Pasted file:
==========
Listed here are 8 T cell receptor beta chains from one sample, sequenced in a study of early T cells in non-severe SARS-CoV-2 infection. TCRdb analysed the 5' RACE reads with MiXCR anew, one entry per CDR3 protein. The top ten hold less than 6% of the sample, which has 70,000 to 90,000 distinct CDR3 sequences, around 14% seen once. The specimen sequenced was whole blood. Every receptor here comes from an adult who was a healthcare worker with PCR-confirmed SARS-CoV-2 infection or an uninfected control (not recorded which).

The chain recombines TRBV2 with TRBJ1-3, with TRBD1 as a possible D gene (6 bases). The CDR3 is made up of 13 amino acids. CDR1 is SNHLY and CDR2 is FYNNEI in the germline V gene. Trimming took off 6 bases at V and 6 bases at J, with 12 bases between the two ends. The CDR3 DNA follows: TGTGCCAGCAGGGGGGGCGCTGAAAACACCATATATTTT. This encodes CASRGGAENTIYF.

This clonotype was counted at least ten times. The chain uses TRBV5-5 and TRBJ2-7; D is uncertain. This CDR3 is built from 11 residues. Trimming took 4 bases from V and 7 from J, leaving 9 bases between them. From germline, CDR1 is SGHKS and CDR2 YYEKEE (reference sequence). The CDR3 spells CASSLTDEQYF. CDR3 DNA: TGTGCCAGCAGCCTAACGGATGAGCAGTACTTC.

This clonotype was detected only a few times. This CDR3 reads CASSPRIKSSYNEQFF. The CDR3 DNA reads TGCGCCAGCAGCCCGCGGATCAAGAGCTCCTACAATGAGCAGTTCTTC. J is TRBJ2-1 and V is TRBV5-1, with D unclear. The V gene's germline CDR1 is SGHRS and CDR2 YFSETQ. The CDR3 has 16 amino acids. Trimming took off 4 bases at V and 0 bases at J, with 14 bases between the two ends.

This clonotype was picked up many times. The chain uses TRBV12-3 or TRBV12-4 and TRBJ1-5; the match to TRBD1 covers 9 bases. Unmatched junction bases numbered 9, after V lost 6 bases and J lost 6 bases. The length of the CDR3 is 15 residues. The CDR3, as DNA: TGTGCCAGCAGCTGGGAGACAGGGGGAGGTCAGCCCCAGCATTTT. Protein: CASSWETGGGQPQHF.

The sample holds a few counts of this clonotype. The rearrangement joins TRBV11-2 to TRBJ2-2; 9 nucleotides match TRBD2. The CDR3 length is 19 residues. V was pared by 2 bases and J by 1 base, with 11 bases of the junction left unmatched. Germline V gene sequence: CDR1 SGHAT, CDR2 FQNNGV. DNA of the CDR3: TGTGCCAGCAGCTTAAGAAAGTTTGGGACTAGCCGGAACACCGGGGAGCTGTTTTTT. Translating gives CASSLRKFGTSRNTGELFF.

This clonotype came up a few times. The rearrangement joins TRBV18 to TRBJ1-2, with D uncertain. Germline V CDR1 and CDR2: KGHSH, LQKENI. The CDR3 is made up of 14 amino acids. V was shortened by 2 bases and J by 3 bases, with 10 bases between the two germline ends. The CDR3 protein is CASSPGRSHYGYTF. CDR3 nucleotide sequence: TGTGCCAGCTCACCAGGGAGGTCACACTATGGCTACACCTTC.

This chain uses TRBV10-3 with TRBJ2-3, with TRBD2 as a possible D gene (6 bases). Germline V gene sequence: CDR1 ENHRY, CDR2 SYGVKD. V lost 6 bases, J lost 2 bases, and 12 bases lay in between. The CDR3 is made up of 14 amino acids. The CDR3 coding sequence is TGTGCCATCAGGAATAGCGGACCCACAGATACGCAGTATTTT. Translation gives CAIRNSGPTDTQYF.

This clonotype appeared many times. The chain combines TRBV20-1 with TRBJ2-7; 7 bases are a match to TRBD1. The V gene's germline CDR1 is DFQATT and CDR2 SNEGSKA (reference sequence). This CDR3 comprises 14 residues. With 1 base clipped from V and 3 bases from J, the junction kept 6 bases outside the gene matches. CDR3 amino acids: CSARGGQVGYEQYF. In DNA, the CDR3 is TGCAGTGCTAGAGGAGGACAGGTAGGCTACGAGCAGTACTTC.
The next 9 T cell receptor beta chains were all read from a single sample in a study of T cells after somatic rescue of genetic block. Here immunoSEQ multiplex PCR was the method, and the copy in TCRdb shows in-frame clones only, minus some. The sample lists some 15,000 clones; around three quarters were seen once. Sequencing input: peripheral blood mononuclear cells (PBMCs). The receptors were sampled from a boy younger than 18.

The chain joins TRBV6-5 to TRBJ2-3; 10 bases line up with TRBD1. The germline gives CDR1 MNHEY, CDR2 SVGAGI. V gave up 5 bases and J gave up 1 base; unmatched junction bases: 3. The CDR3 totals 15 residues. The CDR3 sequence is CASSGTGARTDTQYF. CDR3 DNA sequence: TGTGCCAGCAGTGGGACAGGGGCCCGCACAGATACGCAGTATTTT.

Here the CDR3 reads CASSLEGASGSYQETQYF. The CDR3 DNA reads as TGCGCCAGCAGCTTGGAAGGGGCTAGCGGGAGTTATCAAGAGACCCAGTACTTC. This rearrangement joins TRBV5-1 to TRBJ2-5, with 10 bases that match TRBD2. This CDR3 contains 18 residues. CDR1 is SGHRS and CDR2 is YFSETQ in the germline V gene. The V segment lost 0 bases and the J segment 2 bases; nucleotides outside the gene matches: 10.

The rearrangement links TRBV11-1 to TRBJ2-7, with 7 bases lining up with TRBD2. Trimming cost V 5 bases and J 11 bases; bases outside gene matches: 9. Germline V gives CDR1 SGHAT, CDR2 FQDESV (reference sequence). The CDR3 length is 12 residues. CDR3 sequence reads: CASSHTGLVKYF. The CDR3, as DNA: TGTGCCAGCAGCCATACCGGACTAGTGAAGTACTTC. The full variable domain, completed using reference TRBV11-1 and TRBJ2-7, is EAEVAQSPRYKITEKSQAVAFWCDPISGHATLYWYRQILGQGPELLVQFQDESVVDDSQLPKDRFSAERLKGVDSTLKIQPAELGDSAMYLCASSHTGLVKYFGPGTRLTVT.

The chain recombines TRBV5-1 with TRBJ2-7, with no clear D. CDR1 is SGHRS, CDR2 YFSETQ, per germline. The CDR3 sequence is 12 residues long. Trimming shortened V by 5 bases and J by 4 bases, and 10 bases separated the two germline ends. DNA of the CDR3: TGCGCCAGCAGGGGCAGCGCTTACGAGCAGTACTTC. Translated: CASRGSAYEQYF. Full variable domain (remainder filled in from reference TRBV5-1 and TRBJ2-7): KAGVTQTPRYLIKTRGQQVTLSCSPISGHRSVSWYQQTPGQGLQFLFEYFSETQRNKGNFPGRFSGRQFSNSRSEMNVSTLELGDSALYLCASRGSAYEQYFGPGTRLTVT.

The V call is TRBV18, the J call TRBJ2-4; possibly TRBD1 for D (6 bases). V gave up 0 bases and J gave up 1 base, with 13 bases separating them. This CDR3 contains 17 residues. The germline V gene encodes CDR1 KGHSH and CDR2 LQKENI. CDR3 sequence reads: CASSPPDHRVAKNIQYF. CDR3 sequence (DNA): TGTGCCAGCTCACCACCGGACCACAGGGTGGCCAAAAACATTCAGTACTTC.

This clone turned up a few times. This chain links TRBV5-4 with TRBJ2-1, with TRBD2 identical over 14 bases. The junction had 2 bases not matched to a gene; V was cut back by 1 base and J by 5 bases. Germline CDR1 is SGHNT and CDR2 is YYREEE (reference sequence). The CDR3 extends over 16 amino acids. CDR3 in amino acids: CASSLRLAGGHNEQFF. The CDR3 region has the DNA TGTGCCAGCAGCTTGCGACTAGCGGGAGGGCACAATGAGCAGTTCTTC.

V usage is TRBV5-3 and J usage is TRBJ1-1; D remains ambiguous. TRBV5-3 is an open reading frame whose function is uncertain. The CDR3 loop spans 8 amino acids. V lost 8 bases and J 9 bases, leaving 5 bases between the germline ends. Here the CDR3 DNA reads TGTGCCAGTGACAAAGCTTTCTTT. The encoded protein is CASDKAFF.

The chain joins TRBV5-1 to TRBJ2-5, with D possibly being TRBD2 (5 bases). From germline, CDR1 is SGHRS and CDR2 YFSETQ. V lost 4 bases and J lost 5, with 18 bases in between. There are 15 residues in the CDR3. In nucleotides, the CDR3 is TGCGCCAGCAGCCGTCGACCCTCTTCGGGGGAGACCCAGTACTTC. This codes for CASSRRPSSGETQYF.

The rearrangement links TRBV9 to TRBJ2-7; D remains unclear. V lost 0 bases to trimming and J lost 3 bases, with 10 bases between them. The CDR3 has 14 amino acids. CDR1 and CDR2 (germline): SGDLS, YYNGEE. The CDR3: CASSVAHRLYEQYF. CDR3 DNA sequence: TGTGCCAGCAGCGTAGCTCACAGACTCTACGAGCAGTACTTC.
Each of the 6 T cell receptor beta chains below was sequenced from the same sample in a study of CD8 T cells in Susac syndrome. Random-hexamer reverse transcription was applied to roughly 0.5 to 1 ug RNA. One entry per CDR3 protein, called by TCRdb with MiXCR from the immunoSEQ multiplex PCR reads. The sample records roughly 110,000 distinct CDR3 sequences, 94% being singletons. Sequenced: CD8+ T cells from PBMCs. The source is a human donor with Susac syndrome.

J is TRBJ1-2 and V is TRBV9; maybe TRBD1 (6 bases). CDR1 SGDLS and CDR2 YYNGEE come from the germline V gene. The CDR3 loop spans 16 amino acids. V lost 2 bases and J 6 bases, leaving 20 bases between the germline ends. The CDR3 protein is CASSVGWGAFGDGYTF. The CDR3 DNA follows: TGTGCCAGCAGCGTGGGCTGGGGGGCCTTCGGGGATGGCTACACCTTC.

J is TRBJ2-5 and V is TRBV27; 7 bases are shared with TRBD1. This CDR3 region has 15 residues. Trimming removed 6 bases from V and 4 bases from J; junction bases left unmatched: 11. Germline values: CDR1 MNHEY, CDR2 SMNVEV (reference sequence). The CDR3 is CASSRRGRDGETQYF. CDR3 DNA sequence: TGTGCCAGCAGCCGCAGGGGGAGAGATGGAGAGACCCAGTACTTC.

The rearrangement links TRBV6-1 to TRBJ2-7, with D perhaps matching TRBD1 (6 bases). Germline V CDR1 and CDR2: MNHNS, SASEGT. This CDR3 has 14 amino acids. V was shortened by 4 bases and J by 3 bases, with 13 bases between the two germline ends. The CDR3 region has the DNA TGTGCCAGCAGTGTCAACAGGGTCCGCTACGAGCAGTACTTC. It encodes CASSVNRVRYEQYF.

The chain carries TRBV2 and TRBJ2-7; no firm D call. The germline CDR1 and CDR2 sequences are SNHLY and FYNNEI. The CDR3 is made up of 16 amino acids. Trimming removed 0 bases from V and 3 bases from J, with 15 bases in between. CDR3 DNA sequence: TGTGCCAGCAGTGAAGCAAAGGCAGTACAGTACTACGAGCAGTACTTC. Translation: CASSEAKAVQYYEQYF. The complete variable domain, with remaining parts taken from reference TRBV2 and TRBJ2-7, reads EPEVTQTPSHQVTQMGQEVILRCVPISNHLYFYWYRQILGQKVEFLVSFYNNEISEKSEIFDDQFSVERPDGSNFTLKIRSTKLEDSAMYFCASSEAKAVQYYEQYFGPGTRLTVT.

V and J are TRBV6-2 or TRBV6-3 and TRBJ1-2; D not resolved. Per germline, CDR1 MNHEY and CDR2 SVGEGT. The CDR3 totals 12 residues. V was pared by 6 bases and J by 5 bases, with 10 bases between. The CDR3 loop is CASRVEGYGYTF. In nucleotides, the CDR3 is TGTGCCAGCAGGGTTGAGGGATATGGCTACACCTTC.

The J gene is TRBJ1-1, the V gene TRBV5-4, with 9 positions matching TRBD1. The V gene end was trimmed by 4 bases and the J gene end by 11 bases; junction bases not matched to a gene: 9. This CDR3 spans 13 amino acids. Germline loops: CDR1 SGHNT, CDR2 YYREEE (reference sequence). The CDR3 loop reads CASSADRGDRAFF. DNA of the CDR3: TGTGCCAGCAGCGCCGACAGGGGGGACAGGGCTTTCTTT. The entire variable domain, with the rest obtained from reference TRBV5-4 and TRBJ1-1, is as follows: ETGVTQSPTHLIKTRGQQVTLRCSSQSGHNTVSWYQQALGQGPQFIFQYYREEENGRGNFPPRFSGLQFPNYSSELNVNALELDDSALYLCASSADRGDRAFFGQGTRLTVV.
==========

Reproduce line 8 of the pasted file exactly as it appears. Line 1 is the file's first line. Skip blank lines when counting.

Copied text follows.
This chain uses TRBV10-3 with TRBJ2-3, with TRBD2 as a possible D gene (6 bases). Germline V gene sequence: CDR1 ENHRY, CDR2 SYGVKD. V lost 6 bases, J lost 2 bases, and 12 bases lay in between. The CDR3 is made up of 14 amino acids. The CDR3 coding sequence is TGTGCCATCAGGAATAGCGGACCCACAGATACGCAGTATTTT. Translation gives CAIRNSGPTDTQYF.